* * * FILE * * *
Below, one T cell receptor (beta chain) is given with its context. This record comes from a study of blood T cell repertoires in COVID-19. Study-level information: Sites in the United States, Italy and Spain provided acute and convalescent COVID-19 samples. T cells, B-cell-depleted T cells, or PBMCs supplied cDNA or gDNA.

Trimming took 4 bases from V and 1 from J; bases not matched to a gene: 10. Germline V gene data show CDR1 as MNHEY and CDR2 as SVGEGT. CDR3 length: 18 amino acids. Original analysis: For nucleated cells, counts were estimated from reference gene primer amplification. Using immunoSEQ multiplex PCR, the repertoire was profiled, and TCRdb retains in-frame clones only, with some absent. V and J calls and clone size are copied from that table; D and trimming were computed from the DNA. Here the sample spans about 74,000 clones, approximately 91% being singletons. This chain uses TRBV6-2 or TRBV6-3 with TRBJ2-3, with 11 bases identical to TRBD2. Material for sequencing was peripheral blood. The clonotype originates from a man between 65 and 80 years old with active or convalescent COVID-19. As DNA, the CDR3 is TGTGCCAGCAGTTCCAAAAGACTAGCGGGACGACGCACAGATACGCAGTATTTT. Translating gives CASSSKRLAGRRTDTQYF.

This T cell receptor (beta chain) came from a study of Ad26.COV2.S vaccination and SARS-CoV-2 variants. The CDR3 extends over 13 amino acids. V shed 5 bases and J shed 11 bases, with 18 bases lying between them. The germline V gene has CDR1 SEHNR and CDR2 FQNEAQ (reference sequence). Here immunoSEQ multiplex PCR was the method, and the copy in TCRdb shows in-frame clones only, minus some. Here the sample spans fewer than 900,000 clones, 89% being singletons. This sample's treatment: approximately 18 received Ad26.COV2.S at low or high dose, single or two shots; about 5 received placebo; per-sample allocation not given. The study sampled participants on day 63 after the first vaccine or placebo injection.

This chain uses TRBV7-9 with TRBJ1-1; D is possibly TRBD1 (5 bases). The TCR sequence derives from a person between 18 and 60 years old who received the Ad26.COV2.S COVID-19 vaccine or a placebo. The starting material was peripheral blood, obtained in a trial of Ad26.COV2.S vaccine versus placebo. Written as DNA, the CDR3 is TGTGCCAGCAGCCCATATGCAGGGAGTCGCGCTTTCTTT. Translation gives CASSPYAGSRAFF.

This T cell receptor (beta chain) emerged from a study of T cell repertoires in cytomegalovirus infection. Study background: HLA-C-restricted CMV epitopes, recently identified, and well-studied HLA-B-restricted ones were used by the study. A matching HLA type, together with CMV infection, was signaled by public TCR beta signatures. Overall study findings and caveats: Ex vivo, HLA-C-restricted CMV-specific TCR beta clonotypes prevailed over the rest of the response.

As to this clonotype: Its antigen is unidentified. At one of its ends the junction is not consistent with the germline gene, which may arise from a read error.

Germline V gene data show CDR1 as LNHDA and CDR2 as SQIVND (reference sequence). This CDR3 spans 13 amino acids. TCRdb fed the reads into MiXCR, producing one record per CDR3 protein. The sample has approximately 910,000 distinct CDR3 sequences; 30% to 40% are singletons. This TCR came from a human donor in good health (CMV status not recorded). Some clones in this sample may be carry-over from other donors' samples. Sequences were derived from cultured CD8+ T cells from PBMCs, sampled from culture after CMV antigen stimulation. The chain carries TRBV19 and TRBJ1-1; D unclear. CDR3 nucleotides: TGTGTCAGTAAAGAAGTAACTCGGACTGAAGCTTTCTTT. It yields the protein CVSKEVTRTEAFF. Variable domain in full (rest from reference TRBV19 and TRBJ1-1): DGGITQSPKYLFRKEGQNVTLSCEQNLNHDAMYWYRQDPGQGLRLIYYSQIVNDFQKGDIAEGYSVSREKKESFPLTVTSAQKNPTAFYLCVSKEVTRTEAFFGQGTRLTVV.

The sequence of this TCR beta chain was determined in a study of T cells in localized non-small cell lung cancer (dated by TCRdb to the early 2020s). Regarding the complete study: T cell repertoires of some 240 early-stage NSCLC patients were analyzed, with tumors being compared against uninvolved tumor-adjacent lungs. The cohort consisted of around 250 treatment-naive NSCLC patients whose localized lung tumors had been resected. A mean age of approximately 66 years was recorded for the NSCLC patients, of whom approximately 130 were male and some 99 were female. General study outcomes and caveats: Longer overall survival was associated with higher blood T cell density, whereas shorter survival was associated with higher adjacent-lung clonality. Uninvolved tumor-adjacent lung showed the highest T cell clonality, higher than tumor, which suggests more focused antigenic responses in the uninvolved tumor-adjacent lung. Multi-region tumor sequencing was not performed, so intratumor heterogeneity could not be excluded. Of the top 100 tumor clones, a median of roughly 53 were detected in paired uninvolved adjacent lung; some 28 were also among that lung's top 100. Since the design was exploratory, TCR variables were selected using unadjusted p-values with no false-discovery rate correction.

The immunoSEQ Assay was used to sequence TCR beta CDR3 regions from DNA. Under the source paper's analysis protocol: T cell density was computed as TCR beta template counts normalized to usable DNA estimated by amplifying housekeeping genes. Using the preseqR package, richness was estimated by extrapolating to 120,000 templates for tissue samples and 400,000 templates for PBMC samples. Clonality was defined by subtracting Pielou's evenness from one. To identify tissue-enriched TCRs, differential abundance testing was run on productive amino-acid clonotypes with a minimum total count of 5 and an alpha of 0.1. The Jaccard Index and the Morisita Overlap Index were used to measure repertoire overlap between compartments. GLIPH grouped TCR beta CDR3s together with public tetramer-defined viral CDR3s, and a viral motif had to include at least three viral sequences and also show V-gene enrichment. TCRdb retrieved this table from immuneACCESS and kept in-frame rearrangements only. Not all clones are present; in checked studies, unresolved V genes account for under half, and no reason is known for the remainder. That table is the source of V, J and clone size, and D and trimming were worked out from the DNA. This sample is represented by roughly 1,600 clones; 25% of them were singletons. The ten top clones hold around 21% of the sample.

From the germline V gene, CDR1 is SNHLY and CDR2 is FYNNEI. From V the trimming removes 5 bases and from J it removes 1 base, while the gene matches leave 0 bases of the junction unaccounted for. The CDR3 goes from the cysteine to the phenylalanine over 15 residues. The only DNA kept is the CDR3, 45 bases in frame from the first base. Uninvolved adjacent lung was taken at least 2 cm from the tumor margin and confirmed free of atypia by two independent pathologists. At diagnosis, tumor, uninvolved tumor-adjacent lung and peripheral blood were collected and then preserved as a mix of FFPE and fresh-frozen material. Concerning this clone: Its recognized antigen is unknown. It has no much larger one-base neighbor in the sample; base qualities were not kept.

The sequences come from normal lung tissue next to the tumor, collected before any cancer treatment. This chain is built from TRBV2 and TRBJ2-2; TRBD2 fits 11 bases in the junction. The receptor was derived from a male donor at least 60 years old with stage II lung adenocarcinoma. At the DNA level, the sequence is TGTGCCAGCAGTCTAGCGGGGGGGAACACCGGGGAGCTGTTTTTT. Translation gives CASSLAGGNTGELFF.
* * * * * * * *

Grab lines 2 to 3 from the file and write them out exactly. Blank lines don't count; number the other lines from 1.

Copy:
Trimming took 4 bases from V and 1 from J; bases not matched to a gene: 10. Germline V gene data show CDR1 as MNHEY and CDR2 as SVGEGT. CDR3 length: 18 amino acids. Original analysis: For nucleated cells, counts were estimated from reference gene primer amplification. Using immunoSEQ multiplex PCR, the repertoire was profiled, and TCRdb retains in-frame clones only, with some absent. V and J calls and clone size are copied from that table; D and trimming were computed from the DNA. Here the sample spans about 74,000 clones, approximately 91% being singletons. This chain uses TRBV6-2 or TRBV6-3 with TRBJ2-3, with 11 bases identical to TRBD2. Material for sequencing was peripheral blood. The clonotype originates from a man between 65 and 80 years old with active or convalescent COVID-19. As DNA, the CDR3 is TGTGCCAGCAGTTCCAAAAGACTAGCGGGACGACGCACAGATACGCAGTATTTT. Translating gives CASSSKRLAGRRTDTQYF.

This T cell receptor (beta chain) came from a study of Ad26.COV2.S vaccination and SARS-CoV-2 variants. The CDR3 extends over 13 amino acids. V shed 5 bases and J shed 11 bases, with 18 bases lying between them. The germline V gene has CDR1 SEHNR and CDR2 FQNEAQ (reference sequence). Here immunoSEQ multiplex PCR was the method, and the copy in TCRdb shows in-frame clones only, minus some. Here the sample spans fewer than 900,000 clones, 89% being singletons. This sample's treatment: approximately 18 received Ad26.COV2.S at low or high dose, single or two shots; about 5 received placebo; per-sample allocation not given. The study sampled participants on day 63 after the first vaccine or placebo injection.